Each unit of Ether is unique and identifiable. It cannot be copied and can only be transferred once. Transfers occur when a holder signs a transaction with a private digital key and records it on the shared ledger. The transactions can be seen, but not altered, by anyone on the network. But they occur anonymously, keeping the identities of the payer and payee from prying eyes while at the same time verifying the legitimacy of a transaction through a decentralized consensus mechanism that traces the unchangeable provenance of the currency from the time it was first issued (see In-house Insight on page 63).
“It’s a fundamentally different way of recording and verifying transactions, where multiple computers widely dispersed across the planet execute an algorithm initiated by one of them, but confirmed by them all, through an answer that is held in the blockchain,” says Ross McGowan of Borden Ladner Gervais LLP in Vancouver. “It’s very difficult to interfere, because someone trying to do that would have to get to all of the computers involved.”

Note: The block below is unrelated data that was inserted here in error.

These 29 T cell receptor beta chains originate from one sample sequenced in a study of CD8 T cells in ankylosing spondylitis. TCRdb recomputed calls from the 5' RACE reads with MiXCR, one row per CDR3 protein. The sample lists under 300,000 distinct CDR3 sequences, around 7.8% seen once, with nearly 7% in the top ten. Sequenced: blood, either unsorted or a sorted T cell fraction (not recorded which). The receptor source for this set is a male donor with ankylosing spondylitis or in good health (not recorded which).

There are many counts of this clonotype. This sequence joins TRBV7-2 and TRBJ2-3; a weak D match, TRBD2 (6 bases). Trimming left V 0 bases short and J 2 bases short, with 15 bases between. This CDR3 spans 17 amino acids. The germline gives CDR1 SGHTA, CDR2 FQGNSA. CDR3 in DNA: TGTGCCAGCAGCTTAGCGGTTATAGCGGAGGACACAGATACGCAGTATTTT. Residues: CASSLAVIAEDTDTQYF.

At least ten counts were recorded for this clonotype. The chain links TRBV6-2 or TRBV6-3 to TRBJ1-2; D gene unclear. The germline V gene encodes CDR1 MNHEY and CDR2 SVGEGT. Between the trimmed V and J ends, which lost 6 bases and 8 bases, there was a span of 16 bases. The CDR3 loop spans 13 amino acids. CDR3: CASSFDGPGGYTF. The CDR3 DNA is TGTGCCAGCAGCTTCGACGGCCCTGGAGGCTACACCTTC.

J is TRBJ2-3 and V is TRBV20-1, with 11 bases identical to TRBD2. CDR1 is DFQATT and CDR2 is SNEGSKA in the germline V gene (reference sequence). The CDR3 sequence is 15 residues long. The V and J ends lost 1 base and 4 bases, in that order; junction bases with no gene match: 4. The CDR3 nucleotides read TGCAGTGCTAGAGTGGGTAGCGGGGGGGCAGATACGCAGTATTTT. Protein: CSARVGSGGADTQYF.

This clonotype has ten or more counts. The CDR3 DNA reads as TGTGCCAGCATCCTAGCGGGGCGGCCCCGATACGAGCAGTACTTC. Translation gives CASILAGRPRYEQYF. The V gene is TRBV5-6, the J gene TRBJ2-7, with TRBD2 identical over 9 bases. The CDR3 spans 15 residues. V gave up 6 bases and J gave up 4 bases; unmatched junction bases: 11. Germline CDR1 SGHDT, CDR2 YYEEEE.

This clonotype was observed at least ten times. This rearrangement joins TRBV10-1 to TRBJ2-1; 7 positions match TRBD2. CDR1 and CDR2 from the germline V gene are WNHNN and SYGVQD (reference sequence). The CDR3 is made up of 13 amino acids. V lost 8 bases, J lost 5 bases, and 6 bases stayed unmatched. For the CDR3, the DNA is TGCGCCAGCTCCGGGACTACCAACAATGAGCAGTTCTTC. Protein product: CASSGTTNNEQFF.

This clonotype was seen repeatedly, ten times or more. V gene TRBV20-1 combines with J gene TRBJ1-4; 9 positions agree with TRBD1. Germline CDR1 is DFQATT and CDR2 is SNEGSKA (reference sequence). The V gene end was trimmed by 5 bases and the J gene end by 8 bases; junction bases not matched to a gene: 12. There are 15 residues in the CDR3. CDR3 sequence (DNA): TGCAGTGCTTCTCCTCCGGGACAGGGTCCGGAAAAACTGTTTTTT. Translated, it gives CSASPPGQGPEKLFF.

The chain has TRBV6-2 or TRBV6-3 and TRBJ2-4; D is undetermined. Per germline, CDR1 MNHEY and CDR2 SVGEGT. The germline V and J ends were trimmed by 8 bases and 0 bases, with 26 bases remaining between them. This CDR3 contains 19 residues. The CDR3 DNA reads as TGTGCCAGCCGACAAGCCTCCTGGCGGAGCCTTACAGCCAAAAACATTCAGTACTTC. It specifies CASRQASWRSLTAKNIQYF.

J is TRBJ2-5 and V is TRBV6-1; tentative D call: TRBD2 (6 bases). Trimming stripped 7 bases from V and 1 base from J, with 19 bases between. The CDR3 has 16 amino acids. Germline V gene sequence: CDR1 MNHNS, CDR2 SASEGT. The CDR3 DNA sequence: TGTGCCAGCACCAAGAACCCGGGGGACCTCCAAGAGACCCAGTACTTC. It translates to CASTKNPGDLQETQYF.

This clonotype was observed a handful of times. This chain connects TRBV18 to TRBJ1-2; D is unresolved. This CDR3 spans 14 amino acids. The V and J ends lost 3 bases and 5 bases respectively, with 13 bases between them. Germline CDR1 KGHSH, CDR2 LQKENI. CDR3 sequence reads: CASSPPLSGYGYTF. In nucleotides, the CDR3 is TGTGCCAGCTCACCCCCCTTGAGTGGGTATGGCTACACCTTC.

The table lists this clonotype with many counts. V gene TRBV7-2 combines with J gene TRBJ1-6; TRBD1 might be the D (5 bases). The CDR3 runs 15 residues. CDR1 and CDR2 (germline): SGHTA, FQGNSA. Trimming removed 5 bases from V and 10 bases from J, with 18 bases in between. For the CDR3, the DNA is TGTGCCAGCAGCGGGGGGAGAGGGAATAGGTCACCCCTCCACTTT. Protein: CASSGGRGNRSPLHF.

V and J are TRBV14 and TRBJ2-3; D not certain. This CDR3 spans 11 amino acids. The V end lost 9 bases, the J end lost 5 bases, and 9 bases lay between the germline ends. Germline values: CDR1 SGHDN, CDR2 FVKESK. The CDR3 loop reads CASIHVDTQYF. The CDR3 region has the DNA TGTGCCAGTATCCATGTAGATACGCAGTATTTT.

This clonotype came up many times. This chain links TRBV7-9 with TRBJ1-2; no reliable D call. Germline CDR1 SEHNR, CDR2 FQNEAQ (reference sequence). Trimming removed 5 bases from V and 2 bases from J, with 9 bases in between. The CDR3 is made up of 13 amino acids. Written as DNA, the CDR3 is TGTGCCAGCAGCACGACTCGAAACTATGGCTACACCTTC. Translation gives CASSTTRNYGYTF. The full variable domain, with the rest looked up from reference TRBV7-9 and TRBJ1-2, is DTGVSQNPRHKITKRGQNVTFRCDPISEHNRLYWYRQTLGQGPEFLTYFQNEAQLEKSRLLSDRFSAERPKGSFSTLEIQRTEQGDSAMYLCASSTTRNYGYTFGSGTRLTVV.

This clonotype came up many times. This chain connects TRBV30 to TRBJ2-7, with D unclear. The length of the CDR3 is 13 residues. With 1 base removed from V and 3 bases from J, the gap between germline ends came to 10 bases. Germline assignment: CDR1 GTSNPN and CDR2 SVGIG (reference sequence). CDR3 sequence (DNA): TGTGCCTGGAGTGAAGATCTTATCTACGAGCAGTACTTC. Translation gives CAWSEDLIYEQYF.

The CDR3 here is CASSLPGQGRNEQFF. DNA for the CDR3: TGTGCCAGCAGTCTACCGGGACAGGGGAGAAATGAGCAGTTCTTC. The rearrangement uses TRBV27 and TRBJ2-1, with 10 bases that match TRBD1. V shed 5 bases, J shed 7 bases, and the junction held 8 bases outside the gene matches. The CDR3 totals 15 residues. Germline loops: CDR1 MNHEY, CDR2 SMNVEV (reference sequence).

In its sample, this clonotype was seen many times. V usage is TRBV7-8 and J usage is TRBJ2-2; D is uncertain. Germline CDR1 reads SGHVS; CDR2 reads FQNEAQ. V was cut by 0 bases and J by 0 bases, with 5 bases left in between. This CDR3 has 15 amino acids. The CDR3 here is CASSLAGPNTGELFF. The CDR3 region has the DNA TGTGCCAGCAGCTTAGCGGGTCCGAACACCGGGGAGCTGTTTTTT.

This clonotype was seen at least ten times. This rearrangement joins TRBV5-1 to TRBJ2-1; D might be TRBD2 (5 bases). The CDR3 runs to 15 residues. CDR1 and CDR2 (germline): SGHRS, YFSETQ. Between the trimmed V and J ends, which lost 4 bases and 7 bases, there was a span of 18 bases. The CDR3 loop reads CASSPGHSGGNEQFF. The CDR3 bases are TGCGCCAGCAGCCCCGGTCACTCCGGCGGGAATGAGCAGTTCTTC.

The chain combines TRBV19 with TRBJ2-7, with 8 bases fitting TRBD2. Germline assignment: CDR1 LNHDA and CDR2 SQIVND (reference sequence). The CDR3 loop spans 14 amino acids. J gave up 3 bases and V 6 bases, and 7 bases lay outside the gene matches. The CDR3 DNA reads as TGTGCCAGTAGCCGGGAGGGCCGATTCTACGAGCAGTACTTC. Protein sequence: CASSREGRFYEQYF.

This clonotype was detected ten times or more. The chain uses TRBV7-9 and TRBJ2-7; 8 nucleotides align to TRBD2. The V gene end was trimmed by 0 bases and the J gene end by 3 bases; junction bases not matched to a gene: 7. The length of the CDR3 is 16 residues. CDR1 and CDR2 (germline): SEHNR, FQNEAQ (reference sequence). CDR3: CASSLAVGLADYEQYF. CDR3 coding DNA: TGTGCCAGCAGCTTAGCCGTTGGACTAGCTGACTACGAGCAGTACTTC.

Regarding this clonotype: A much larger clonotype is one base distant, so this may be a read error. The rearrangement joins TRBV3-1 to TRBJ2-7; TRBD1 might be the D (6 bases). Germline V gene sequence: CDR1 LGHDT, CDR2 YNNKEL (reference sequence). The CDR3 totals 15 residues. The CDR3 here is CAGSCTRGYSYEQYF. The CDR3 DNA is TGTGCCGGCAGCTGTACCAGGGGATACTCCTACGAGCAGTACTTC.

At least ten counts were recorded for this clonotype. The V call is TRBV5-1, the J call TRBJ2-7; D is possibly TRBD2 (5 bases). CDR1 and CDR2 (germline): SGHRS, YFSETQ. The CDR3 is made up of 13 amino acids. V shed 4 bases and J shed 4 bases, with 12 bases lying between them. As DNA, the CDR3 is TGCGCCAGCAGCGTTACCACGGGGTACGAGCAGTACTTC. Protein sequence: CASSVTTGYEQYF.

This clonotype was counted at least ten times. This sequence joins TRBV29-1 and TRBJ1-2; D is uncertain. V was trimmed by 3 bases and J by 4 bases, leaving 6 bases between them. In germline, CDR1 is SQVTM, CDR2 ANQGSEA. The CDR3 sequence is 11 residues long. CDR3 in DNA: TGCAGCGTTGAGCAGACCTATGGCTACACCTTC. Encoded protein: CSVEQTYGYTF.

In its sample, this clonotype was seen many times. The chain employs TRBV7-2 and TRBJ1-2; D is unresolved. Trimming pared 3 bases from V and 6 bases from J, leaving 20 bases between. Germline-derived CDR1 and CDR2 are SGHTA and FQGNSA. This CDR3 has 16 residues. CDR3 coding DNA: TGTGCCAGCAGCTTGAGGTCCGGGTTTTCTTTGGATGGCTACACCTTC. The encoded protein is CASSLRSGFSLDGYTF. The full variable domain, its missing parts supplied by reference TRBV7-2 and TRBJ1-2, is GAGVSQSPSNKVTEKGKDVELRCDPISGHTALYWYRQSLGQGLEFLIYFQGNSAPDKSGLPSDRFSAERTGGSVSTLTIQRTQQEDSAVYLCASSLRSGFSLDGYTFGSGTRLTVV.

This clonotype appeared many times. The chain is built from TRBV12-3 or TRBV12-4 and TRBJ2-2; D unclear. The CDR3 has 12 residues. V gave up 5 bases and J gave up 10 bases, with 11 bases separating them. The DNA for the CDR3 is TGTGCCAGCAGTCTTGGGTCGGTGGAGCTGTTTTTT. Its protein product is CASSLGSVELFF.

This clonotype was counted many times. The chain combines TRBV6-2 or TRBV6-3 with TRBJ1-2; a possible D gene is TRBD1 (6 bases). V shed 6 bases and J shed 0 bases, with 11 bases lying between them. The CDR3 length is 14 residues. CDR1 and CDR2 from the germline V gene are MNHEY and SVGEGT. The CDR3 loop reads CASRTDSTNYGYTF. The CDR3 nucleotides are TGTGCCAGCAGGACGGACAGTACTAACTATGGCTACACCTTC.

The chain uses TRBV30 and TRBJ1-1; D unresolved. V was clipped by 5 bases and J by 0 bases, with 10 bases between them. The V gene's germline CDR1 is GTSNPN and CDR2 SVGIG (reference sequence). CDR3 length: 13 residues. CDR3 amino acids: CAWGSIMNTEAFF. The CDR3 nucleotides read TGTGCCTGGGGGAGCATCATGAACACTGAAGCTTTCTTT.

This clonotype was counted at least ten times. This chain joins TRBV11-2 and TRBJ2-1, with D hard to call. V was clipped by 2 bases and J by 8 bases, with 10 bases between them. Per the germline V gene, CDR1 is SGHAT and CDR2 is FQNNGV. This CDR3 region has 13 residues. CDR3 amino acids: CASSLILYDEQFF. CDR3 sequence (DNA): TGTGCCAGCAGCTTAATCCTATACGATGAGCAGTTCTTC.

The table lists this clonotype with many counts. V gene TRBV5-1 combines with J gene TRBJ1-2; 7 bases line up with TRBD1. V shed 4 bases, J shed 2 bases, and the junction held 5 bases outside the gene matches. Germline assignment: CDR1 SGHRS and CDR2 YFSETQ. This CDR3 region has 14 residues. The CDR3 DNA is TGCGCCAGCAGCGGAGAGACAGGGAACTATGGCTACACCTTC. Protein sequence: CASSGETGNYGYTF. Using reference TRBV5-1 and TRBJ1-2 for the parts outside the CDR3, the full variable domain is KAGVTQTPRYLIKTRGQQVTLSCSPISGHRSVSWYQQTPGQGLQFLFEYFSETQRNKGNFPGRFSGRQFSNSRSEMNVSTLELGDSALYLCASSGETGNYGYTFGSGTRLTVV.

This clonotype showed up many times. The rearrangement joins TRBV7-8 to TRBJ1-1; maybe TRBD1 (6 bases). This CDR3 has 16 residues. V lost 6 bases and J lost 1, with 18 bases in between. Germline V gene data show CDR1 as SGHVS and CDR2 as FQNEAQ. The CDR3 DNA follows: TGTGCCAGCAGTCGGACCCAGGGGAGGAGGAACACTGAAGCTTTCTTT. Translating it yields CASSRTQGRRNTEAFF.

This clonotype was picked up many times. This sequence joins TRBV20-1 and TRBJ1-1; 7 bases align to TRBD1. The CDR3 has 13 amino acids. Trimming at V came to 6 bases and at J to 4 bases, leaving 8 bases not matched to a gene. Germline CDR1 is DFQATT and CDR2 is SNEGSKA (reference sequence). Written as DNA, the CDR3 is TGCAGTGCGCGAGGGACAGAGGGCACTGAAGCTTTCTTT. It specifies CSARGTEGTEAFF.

Going forward, then, the services of banks and other intermediaries will not necessarily be required to keep track of money and ensure that it has actually been transferred to legitimate parties. In the blockchain, total strangers can keep an accurate ledger of records without resort to trusted third parties or middle men.
To be sure, the technology has its challenges — scalability and security foremost among them.
In June 2016, hackers breached Ethereum’s decentralized autonomous organization (DAO), which acts as a type of investor-directed venture-capital fund. The DAO had been launched only about 45 days before the hack, after being financed by a US$120-million crowdfunding campaign, the largest in history. The fund had 11,000 investors, with the largest holding only a four-per-cent stake.